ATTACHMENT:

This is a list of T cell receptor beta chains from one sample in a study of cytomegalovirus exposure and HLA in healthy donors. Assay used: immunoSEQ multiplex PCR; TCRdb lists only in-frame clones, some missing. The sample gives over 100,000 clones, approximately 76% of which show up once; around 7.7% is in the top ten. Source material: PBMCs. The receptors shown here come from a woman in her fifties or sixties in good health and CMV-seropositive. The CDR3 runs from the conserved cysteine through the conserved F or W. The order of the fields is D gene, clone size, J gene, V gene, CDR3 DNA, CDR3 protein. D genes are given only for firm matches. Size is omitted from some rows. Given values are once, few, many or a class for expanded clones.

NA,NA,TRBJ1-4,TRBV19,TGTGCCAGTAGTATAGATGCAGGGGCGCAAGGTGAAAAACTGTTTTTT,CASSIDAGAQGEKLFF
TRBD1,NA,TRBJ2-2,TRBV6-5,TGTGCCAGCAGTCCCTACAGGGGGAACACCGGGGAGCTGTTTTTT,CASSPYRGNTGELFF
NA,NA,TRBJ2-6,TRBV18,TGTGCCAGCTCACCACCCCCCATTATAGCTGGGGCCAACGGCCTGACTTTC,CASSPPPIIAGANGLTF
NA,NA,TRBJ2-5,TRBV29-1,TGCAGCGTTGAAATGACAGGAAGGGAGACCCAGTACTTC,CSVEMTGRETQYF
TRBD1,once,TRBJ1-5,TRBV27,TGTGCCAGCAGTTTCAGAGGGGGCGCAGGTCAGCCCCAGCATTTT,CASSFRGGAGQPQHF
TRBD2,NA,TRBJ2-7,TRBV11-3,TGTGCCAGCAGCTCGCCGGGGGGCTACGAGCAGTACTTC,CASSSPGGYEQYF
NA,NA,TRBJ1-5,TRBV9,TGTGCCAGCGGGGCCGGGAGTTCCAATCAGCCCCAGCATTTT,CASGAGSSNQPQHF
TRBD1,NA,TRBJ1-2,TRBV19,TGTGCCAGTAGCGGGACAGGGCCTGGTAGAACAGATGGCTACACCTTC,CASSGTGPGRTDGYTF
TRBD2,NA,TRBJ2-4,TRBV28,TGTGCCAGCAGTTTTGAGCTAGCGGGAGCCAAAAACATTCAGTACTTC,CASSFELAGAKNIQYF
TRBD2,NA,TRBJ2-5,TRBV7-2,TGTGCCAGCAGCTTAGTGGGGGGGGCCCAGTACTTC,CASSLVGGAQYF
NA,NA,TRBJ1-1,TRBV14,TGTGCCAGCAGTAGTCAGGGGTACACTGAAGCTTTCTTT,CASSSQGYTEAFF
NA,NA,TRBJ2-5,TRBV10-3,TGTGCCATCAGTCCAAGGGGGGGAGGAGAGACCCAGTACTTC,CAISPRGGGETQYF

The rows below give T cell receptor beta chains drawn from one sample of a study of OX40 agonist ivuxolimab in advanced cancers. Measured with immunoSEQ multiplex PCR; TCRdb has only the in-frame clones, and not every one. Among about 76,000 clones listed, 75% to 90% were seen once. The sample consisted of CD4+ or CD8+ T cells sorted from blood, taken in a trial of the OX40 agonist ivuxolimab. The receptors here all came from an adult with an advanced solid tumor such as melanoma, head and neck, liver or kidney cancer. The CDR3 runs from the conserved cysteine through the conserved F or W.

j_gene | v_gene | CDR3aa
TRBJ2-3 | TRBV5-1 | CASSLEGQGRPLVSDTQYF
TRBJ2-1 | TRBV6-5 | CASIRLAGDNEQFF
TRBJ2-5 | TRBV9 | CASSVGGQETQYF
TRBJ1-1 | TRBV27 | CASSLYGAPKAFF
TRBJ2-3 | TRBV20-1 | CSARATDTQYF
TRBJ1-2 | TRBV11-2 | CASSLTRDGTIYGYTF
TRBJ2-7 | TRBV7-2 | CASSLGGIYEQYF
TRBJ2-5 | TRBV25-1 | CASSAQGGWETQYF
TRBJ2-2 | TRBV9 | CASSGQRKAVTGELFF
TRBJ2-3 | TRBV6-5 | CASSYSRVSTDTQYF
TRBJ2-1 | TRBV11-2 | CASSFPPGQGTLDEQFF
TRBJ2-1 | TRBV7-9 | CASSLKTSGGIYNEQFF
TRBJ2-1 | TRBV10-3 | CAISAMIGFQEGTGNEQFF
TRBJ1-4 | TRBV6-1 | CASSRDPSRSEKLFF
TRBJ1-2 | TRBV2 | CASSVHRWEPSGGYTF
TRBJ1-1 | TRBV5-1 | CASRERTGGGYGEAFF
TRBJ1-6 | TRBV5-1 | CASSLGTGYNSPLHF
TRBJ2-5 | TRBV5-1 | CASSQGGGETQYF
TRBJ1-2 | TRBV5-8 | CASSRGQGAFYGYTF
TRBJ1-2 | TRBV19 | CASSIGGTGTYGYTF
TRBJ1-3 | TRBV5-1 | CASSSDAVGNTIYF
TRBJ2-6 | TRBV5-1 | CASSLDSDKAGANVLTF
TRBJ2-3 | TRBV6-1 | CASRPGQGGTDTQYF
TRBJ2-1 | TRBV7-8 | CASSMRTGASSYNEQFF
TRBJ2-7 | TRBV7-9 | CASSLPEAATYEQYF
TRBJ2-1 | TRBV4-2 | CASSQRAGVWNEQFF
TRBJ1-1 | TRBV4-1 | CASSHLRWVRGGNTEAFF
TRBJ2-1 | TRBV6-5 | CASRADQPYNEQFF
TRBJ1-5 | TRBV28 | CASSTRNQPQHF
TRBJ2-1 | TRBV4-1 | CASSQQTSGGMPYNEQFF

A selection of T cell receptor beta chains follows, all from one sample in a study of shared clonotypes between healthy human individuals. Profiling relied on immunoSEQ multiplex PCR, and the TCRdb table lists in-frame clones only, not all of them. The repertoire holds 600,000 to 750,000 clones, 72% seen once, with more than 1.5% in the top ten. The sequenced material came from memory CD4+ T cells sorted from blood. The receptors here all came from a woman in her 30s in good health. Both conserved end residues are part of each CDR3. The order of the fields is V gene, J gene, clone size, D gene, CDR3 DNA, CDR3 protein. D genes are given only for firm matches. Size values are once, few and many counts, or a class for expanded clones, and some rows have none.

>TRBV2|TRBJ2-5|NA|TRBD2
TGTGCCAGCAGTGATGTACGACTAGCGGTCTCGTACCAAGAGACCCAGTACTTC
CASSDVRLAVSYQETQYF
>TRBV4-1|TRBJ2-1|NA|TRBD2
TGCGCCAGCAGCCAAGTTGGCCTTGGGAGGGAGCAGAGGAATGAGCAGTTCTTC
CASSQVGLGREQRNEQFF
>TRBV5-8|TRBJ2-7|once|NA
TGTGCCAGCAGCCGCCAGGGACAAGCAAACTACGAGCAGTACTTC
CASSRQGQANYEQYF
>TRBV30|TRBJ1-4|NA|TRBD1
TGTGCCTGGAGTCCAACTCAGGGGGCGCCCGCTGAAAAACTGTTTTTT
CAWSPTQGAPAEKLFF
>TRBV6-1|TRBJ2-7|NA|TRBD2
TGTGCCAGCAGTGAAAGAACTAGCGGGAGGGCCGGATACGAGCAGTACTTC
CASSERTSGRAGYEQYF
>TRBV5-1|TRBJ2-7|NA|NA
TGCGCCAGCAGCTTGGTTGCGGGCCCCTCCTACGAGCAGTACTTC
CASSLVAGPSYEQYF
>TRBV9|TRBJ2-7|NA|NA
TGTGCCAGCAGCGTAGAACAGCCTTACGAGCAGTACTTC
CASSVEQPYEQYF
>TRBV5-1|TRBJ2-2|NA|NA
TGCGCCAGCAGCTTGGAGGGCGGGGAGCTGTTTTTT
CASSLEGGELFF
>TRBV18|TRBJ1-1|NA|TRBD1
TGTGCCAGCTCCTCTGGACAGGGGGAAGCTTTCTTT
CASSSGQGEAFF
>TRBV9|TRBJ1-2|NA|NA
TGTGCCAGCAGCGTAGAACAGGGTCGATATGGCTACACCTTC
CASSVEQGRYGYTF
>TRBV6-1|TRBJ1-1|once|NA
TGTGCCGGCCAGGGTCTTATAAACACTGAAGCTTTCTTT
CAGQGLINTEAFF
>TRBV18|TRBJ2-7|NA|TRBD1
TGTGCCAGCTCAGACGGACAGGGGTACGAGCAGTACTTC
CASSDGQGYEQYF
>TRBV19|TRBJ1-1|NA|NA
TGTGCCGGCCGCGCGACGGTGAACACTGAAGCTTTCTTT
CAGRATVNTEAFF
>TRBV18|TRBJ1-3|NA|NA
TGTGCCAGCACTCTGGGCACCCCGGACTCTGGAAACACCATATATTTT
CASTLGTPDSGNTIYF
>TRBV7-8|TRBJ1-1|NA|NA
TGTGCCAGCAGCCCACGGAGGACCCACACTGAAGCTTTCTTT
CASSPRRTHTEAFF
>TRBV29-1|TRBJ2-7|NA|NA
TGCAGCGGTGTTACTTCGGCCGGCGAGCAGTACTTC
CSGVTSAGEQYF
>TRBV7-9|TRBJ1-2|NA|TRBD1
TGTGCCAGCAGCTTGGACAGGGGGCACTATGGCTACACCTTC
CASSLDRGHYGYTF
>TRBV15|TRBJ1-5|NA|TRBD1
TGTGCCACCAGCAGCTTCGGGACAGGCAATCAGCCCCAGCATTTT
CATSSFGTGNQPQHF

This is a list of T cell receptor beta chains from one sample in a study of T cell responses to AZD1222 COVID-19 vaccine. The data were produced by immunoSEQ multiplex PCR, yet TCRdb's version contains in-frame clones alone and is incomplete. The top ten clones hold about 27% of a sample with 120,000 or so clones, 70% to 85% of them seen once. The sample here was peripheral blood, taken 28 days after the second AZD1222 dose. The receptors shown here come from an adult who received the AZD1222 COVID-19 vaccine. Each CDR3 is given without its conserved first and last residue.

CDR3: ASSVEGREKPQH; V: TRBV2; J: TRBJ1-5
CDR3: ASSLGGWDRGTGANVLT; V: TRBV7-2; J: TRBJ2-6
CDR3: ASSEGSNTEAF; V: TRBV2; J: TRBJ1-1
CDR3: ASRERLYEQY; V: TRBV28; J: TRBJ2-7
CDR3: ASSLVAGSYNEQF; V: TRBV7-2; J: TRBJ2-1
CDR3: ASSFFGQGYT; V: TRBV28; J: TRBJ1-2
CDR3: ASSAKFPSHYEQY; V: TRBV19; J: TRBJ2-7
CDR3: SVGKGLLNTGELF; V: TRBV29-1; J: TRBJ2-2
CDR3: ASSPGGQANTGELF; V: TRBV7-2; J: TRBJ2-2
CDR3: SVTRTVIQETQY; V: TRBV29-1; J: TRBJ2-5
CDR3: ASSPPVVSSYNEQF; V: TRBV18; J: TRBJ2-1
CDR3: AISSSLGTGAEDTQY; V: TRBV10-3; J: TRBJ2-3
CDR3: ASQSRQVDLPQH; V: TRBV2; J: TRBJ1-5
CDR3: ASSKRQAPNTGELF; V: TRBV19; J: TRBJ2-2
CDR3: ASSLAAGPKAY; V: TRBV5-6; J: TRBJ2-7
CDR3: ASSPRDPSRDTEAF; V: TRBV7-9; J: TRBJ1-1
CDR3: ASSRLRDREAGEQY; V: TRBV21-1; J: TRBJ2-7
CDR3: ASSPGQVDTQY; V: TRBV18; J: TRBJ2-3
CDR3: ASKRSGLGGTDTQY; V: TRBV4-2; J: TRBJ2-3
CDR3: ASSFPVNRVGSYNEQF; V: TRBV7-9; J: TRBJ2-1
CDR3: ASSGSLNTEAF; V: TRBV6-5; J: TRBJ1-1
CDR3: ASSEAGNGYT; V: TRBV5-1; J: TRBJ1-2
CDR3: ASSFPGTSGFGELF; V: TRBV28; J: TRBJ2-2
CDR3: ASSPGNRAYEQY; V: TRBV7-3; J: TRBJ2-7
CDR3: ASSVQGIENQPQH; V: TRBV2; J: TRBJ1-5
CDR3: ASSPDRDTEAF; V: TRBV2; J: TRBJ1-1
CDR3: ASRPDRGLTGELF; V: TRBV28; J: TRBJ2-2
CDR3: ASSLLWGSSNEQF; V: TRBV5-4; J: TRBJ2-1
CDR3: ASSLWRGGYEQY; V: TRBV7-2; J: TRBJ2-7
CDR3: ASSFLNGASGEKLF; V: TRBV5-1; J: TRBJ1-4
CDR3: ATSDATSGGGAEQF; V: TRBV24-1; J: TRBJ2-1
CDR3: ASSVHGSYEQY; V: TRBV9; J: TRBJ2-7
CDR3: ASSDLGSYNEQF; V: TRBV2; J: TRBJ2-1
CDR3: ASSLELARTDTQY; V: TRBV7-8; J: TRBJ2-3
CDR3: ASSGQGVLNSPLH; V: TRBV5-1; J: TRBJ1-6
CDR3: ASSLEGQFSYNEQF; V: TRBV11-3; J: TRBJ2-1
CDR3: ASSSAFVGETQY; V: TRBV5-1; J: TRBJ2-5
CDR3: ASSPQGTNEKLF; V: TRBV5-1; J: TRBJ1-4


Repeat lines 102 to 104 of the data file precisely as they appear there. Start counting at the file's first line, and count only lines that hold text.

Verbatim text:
CDR3: ASSVEGREKPQH; V: TRBV2; J: TRBJ1-5
CDR3: ASSLGGWDRGTGANVLT; V: TRBV7-2; J: TRBJ2-6
CDR3: ASSEGSNTEAF; V: TRBV2; J: TRBJ1-1